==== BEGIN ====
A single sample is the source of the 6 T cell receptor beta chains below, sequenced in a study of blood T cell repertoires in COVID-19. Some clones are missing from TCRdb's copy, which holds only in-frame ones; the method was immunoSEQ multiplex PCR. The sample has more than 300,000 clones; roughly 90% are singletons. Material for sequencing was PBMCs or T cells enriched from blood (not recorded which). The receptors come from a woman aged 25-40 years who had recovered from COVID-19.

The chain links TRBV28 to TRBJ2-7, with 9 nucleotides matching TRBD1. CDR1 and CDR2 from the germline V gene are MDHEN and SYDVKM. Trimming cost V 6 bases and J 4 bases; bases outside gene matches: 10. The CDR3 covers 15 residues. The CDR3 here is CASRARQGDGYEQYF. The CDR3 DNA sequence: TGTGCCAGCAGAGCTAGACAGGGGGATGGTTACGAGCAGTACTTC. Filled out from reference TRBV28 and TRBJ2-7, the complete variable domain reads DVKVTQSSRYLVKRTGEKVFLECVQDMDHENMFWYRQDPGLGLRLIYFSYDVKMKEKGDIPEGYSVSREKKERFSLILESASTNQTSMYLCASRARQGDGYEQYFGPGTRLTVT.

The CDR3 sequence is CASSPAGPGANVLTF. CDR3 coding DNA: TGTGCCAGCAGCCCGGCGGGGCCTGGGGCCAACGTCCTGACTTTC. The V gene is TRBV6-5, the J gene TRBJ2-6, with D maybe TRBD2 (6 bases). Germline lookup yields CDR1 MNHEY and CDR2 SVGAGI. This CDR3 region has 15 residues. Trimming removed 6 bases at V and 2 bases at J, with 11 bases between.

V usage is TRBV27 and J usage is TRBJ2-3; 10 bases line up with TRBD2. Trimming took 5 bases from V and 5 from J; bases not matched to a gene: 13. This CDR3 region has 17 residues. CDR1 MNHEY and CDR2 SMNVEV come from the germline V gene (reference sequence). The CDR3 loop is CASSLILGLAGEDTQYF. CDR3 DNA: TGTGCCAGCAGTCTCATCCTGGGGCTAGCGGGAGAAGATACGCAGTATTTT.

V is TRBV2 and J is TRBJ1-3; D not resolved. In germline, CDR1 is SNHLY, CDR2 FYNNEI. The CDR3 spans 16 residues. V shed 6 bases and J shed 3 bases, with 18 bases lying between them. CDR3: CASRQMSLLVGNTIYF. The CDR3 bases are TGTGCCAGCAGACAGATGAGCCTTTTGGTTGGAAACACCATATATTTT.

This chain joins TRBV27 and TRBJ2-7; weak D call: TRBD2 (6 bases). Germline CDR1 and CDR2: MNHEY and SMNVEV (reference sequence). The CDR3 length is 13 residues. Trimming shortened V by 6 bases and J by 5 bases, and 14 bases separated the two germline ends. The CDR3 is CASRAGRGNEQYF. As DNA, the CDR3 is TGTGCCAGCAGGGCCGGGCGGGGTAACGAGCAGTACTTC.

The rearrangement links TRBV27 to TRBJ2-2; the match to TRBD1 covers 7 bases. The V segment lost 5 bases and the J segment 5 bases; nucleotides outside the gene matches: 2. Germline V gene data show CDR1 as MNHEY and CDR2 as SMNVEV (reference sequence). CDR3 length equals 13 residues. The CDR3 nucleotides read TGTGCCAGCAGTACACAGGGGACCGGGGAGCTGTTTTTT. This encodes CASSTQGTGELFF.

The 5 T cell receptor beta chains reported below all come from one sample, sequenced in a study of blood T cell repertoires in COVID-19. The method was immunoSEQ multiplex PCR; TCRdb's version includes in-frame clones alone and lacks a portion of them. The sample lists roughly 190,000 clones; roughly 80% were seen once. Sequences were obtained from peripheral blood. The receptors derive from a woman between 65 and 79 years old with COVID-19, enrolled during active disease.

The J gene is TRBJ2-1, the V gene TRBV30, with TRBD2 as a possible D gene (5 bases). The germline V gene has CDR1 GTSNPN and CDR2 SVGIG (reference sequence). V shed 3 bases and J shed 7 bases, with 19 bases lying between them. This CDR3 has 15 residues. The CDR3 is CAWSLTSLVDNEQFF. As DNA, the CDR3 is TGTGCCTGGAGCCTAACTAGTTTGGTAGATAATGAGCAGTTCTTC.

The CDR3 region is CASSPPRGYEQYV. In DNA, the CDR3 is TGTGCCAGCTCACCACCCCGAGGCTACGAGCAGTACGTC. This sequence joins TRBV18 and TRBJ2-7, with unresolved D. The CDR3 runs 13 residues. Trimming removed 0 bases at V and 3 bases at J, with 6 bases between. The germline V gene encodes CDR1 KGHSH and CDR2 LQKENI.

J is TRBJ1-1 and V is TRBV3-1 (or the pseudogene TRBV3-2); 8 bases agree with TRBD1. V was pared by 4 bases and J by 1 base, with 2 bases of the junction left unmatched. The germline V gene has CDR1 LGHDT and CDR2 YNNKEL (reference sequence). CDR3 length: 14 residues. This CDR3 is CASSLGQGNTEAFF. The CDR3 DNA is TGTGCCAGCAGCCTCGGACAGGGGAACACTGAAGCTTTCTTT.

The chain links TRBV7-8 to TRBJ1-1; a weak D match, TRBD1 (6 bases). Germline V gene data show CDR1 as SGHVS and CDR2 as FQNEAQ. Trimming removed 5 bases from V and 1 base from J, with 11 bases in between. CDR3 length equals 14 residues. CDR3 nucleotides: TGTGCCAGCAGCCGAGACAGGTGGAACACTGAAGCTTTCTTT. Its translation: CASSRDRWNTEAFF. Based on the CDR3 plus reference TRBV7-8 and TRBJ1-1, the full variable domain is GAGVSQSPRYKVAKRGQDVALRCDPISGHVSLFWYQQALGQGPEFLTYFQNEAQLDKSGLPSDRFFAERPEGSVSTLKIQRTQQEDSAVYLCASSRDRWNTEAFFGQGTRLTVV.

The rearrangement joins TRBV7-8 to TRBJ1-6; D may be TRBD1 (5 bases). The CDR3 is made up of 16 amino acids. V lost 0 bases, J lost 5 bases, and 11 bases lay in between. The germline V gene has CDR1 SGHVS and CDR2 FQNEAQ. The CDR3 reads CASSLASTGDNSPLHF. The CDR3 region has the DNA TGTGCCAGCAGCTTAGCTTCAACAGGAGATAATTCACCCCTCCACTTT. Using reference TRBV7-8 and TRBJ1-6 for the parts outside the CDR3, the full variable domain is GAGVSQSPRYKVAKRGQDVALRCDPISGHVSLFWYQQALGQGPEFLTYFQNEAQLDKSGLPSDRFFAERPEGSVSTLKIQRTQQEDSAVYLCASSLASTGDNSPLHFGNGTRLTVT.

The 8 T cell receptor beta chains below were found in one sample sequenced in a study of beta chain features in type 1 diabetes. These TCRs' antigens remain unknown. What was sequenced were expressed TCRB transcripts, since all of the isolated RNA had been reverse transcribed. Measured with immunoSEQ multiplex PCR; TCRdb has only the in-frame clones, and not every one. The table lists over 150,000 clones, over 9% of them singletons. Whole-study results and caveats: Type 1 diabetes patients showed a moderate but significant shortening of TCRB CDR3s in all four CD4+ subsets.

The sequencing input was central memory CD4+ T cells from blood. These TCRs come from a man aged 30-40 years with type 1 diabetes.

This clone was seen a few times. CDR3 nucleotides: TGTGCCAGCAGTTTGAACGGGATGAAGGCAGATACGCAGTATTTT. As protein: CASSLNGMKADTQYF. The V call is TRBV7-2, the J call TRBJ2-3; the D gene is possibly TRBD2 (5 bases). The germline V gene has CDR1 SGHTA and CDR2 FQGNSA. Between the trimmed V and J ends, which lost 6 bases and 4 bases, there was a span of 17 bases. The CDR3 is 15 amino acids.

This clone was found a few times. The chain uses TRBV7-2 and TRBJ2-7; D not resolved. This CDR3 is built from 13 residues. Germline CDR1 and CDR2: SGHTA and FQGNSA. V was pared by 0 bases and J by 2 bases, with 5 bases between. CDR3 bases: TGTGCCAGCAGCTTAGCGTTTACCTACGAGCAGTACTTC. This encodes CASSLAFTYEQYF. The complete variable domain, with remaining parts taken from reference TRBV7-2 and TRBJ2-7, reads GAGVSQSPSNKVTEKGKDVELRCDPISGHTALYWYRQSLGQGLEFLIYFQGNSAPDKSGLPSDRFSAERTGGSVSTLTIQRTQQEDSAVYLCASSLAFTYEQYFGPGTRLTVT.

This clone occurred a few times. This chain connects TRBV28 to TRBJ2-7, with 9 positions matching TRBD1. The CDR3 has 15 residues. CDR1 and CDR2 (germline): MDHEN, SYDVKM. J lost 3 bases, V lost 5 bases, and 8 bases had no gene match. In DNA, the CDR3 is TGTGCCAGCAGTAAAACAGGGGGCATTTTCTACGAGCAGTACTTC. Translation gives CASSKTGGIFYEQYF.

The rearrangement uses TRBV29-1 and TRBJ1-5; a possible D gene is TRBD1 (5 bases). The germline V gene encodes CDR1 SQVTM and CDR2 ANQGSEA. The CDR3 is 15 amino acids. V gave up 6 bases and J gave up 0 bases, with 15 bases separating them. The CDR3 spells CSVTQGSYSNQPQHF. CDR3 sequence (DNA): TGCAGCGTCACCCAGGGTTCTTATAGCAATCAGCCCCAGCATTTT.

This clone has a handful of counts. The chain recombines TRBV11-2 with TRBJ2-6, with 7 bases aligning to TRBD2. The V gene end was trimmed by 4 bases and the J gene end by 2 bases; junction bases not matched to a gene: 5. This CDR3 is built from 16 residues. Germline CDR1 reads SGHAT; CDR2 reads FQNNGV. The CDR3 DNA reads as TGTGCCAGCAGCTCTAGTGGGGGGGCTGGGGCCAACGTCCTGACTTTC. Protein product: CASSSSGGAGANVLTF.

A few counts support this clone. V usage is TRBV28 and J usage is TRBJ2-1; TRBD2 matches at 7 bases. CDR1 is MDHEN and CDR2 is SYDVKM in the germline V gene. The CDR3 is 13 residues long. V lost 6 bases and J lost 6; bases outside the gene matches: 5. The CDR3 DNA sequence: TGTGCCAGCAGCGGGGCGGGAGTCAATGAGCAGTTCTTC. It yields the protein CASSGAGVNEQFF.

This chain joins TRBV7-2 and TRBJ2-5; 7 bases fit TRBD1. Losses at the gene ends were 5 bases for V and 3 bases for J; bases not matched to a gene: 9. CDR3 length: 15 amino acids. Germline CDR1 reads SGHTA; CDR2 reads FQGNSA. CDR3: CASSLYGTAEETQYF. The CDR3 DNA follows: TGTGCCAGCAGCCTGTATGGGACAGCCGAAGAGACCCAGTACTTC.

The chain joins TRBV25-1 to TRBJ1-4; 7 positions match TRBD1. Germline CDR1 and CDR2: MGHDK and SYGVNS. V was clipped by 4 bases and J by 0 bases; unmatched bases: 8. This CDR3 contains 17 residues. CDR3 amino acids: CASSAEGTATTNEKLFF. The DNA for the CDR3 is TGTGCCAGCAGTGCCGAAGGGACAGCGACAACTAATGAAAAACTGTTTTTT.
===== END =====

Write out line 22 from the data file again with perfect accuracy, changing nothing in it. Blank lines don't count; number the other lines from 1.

This chain joins TRBV7-2 and TRBJ2-5; 7 bases fit TRBD1. Losses at the gene ends were 5 bases for V and 3 bases for J; bases not matched to a gene: 9. CDR3 length: 15 amino acids. Germline CDR1 reads SGHTA; CDR2 reads FQGNSA. CDR3: CASSLYGTAEETQYF. The CDR3 DNA follows: TGTGCCAGCAGCCTGTATGGGACAGCCGAAGAGACCCAGTACTTC.